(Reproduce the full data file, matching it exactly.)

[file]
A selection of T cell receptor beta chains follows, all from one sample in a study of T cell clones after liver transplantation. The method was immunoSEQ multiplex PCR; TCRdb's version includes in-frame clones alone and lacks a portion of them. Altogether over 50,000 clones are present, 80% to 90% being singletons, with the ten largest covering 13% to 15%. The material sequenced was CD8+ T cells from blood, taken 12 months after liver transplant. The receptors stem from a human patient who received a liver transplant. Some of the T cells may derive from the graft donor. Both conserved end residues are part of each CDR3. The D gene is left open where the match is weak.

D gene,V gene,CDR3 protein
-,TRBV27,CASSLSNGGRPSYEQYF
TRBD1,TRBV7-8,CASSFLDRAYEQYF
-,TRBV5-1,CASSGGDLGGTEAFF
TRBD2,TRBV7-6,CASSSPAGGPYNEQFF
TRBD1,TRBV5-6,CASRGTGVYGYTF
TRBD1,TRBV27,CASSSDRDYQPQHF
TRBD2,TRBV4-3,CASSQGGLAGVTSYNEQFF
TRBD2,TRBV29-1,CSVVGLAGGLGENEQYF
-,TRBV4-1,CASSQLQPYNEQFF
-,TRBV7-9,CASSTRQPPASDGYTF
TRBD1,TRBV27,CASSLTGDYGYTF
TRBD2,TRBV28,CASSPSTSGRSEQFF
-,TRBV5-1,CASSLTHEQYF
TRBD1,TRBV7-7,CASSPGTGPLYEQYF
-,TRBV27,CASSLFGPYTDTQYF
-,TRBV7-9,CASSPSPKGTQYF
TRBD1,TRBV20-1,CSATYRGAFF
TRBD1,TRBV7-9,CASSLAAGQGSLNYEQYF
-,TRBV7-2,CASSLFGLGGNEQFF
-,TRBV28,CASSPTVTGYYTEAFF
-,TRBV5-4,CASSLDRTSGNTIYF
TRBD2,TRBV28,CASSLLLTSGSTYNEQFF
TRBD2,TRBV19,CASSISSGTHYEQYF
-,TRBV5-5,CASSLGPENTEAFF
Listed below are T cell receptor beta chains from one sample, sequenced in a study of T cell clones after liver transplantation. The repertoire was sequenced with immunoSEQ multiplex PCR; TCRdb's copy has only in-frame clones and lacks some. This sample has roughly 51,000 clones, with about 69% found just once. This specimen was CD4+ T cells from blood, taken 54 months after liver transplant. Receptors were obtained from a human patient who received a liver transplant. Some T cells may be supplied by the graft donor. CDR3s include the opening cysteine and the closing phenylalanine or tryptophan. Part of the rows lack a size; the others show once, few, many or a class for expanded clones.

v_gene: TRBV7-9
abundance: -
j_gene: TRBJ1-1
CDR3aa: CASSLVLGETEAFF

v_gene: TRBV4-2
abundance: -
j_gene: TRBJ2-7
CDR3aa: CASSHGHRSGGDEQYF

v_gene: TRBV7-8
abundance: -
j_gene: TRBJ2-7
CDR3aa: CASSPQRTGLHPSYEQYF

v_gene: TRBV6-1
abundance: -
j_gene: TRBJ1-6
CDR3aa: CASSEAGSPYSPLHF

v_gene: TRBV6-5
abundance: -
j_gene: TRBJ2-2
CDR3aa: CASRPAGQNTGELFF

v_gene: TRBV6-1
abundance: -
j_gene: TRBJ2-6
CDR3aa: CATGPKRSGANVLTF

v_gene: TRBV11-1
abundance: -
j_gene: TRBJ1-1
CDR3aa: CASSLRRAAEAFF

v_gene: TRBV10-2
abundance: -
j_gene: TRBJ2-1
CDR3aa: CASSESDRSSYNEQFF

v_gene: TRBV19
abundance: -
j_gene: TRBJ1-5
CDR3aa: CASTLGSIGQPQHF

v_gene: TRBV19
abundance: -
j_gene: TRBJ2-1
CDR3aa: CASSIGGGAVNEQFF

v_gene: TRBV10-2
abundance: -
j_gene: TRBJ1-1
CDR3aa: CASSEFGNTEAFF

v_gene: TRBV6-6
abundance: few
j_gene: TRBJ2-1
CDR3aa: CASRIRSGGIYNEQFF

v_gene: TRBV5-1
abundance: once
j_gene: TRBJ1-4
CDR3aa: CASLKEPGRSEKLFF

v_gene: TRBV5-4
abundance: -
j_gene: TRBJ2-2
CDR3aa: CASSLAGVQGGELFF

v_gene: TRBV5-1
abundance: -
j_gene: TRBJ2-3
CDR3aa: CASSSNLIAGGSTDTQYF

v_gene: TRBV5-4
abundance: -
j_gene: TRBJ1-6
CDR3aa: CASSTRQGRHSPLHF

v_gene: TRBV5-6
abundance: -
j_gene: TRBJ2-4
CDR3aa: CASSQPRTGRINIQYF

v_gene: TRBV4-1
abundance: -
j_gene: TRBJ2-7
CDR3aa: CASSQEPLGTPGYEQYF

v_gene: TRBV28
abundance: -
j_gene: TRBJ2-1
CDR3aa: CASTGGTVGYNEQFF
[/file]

A selection of T cell receptor beta chains follows, all from one sample in a study of T cell clones after liver transplantation. The method was immunoSEQ multiplex PCR; TCRdb's version includes in-frame clones alone and lacks a portion of them. Altogether over 50,000 clones are present, 80% to 90% being singletons, with the ten largest covering 13% to 15%. The material sequenced was CD8+ T cells from blood, taken 12 months after liver transplant. The receptors stem from a human patient who received a liver transplant. Some of the T cells may derive from the graft donor. Both conserved end residues are part of each CDR3. The D gene is left open where the match is weak.

D gene,V gene,CDR3 protein
-,TRBV27,CASSLSNGGRPSYEQYF
TRBD1,TRBV7-8,CASSFLDRAYEQYF
-,TRBV5-1,CASSGGDLGGTEAFF
TRBD2,TRBV7-6,CASSSPAGGPYNEQFF
TRBD1,TRBV5-6,CASRGTGVYGYTF
TRBD1,TRBV27,CASSSDRDYQPQHF
TRBD2,TRBV4-3,CASSQGGLAGVTSYNEQFF
TRBD2,TRBV29-1,CSVVGLAGGLGENEQYF
-,TRBV4-1,CASSQLQPYNEQFF
-,TRBV7-9,CASSTRQPPASDGYTF
TRBD1,TRBV27,CASSLTGDYGYTF
TRBD2,TRBV28,CASSPSTSGRSEQFF
-,TRBV5-1,CASSLTHEQYF
TRBD1,TRBV7-7,CASSPGTGPLYEQYF
-,TRBV27,CASSLFGPYTDTQYF
-,TRBV7-9,CASSPSPKGTQYF
TRBD1,TRBV20-1,CSATYRGAFF
TRBD1,TRBV7-9,CASSLAAGQGSLNYEQYF
-,TRBV7-2,CASSLFGLGGNEQFF
-,TRBV28,CASSPTVTGYYTEAFF
-,TRBV5-4,CASSLDRTSGNTIYF
TRBD2,TRBV28,CASSLLLTSGSTYNEQFF
TRBD2,TRBV19,CASSISSGTHYEQYF
-,TRBV5-5,CASSLGPENTEAFF
Listed below are T cell receptor beta chains from one sample, sequenced in a study of T cell clones after liver transplantation. The repertoire was sequenced with immunoSEQ multiplex PCR; TCRdb's copy has only in-frame clones and lacks some. This sample has roughly 51,000 clones, with about 69% found just once. This specimen was CD4+ T cells from blood, taken 54 months after liver transplant. Receptors were obtained from a human patient who received a liver transplant. Some T cells may be supplied by the graft donor. CDR3s include the opening cysteine and the closing phenylalanine or tryptophan. Part of the rows lack a size; the others show once, few, many or a class for expanded clones.

v_gene: TRBV7-9
abundance: -
j_gene: TRBJ1-1
CDR3aa: CASSLVLGETEAFF

v_gene: TRBV4-2
abundance: -
j_gene: TRBJ2-7
CDR3aa: CASSHGHRSGGDEQYF

v_gene: TRBV7-8
abundance: -
j_gene: TRBJ2-7
CDR3aa: CASSPQRTGLHPSYEQYF

v_gene: TRBV6-1
abundance: -
j_gene: TRBJ1-6
CDR3aa: CASSEAGSPYSPLHF

v_gene: TRBV6-5
abundance: -
j_gene: TRBJ2-2
CDR3aa: CASRPAGQNTGELFF

v_gene: TRBV6-1
abundance: -
j_gene: TRBJ2-6
CDR3aa: CATGPKRSGANVLTF

v_gene: TRBV11-1
abundance: -
j_gene: TRBJ1-1
CDR3aa: CASSLRRAAEAFF

v_gene: TRBV10-2
abundance: -
j_gene: TRBJ2-1
CDR3aa: CASSESDRSSYNEQFF

v_gene: TRBV19
abundance: -
j_gene: TRBJ1-5
CDR3aa: CASTLGSIGQPQHF

v_gene: TRBV19
abundance: -
j_gene: TRBJ2-1
CDR3aa: CASSIGGGAVNEQFF

v_gene: TRBV10-2
abundance: -
j_gene: TRBJ1-1
CDR3aa: CASSEFGNTEAFF

v_gene: TRBV6-6
abundance: few
j_gene: TRBJ2-1
CDR3aa: CASRIRSGGIYNEQFF

v_gene: TRBV5-1
abundance: once
j_gene: TRBJ1-4
CDR3aa: CASLKEPGRSEKLFF

v_gene: TRBV5-4
abundance: -
j_gene: TRBJ2-2
CDR3aa: CASSLAGVQGGELFF

v_gene: TRBV5-1
abundance: -
j_gene: TRBJ2-3
CDR3aa: CASSSNLIAGGSTDTQYF

v_gene: TRBV5-4
abundance: -
j_gene: TRBJ1-6
CDR3aa: CASSTRQGRHSPLHF

v_gene: TRBV5-6
abundance: -
j_gene: TRBJ2-4
CDR3aa: CASSQPRTGRINIQYF

v_gene: TRBV4-1
abundance: -
j_gene: TRBJ2-7
CDR3aa: CASSQEPLGTPGYEQYF

v_gene: TRBV28
abundance: -
j_gene: TRBJ2-1
CDR3aa: CASTGGTVGYNEQFF